Quest by Quotation
The obstacle is the path. Zen proverb
Have you ever tried to find peace, only to be blocked by one obstacle after another? Did you give up or did you work your way through? What would it mean to believe that gaining peace is hard work well worth doing?
The Rocky Road to Zen
I planned to put a Japanese or zen garden in the corner of the backyard to hide the fact that all green things had died in our North Carolina drought. I planned to create a place of peace and meditation in the midst of a busy fall and my husband's latest PSA test results being up more than we like. I planned to research, ask for help finding resources, and just enjoy creating something that I could appreciate all year long.
Little did I know!!! Searching on-line I discovered that the term "zen garden" is not truly Japanese but was re appropriated after the term had origins in the west, like pizza making its way back to Italy. So there went my idea of being authentic except for my inherited Japanese lantern from my mother's garden. I couldn't find anyone who could tell me what kind of gravel to use in my garden so that I could make lovely raked patterns. I found Japanese screens on-line which definitely would not bring me peace due to the price. Finding a lovely substitute at our local Lowes was only a momentary thrill as I discovered it was the only one in the entire Raleigh area after the end of season clearance...sure enough, I needed two. My husband's truck battery was dead when we tried beat the heat and get to the Stone Center early to pick up the stones I had eyed the day before. What on earth?
Those obstacles really threw me for a loop on my journey to build my little haven of peace. This was supposed to be an easy project with a relaxing outcome and, instead, turned into a mountain of aggravation. I sure wasn't feeling peaceful this morning when the truck situation pushed me over the edge. But as the proverb says, "obstacles are the path." So I began cataloguing the good parts of this adventure coming through the struggles.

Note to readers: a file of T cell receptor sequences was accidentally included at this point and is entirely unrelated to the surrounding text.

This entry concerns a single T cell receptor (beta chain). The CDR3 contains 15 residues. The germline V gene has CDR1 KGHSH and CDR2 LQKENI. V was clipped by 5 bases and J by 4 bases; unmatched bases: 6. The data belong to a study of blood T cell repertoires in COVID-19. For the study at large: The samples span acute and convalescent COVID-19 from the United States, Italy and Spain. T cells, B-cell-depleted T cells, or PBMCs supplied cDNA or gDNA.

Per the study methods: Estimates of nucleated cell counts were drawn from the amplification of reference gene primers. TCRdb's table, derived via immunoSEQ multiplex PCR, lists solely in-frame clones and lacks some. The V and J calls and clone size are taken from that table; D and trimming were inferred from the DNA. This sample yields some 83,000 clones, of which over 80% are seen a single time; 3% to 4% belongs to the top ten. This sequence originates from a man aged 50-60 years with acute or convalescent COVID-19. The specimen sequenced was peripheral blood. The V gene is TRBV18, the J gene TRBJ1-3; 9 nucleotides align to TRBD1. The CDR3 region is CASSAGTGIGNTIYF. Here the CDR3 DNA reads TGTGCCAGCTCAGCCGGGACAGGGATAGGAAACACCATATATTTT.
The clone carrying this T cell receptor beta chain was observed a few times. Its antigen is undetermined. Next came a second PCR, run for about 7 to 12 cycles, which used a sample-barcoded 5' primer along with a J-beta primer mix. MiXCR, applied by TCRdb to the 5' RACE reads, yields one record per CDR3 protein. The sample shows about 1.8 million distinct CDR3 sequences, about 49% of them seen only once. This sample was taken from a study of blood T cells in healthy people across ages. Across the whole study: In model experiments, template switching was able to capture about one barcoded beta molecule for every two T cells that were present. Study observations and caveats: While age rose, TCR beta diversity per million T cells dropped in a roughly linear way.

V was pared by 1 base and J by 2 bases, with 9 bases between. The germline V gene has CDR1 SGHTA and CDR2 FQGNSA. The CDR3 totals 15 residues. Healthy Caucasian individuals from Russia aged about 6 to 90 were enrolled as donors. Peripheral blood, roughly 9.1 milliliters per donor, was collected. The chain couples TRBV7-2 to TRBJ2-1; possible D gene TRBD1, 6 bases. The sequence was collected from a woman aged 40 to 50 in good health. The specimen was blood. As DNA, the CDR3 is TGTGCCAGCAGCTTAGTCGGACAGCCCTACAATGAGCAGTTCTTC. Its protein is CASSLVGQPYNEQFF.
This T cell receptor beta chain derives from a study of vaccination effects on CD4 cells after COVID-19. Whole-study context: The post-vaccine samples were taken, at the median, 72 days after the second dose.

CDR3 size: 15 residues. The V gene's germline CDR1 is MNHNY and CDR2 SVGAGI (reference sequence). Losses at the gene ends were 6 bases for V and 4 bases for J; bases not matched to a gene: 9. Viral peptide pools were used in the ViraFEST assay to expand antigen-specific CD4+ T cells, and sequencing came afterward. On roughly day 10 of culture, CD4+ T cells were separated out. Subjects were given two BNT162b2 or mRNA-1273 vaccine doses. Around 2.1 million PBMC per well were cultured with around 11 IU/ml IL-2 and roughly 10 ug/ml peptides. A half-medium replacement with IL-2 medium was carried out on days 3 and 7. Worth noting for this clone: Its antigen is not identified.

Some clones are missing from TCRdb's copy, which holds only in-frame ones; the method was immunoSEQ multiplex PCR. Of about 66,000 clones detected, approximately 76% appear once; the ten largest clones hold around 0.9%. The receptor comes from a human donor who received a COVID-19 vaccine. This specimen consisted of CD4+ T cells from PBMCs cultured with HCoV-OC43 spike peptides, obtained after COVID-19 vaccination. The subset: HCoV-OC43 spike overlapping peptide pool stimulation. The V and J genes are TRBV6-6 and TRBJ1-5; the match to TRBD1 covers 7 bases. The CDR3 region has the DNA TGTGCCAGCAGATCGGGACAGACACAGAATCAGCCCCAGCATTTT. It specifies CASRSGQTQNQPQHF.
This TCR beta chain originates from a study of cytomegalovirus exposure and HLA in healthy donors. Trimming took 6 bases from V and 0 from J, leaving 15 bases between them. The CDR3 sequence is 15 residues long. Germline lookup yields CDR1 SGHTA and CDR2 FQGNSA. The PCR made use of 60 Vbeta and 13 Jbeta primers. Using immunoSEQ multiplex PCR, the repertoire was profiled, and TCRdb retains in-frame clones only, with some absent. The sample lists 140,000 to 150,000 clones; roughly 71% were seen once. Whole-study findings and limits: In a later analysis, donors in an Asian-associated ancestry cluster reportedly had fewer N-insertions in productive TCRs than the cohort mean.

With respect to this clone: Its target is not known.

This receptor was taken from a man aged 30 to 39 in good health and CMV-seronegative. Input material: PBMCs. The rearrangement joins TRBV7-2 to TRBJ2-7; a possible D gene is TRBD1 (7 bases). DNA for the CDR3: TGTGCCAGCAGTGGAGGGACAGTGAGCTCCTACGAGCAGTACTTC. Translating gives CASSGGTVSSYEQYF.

If the information I needed had been at my finger tips, I wouldn't have searched as much on-line and learned about the all the famous, and not so famous, gardens in Japan, including the one that was my inspiration, Ryoan-ji. (Thanks to the Bowdoin College site on Japanese gardens )
I wouldn't have discovered the Stone Center (highway 55 in Durham, NC) head guy, Pat Lynn who was available when we finally arrived, is a fount of knowledge about zen gardens, the types of stones and gravel people look for. Of course, with all that new found information, I couldn't decide whether to go for mountain looking stones or the practice of having a papa, mama, and baby stone so I did the American thing and got them all. So much for simplicity.
I wouldn't have appreciated how hard my husband worked in the heat when I hit a snag as I put up my screens. He also looked pretty good with his muscles flexing. Oh, did I say "screenS"? Yes, indeed. I wouldn't have had the joy of finding another bamboo screen unexpectedly in a corner of another Lowes, next to the first of the Christmas ornaments already out in September!
My muscles are aching. I still have a day's work of laying down a pebble path and planting a juniper as my sole bit of green in my garden. I might even go back to the Stone Center for more gravel to make sure I have the required two inches. But my little garden, "Julie's interpretation of a Japanese garden that Westerners call zen," has enlightened me, tired me enough to sleep well tonight, and promises plenty of meditation in the days ahead. The obstacles have been worth the path to peace.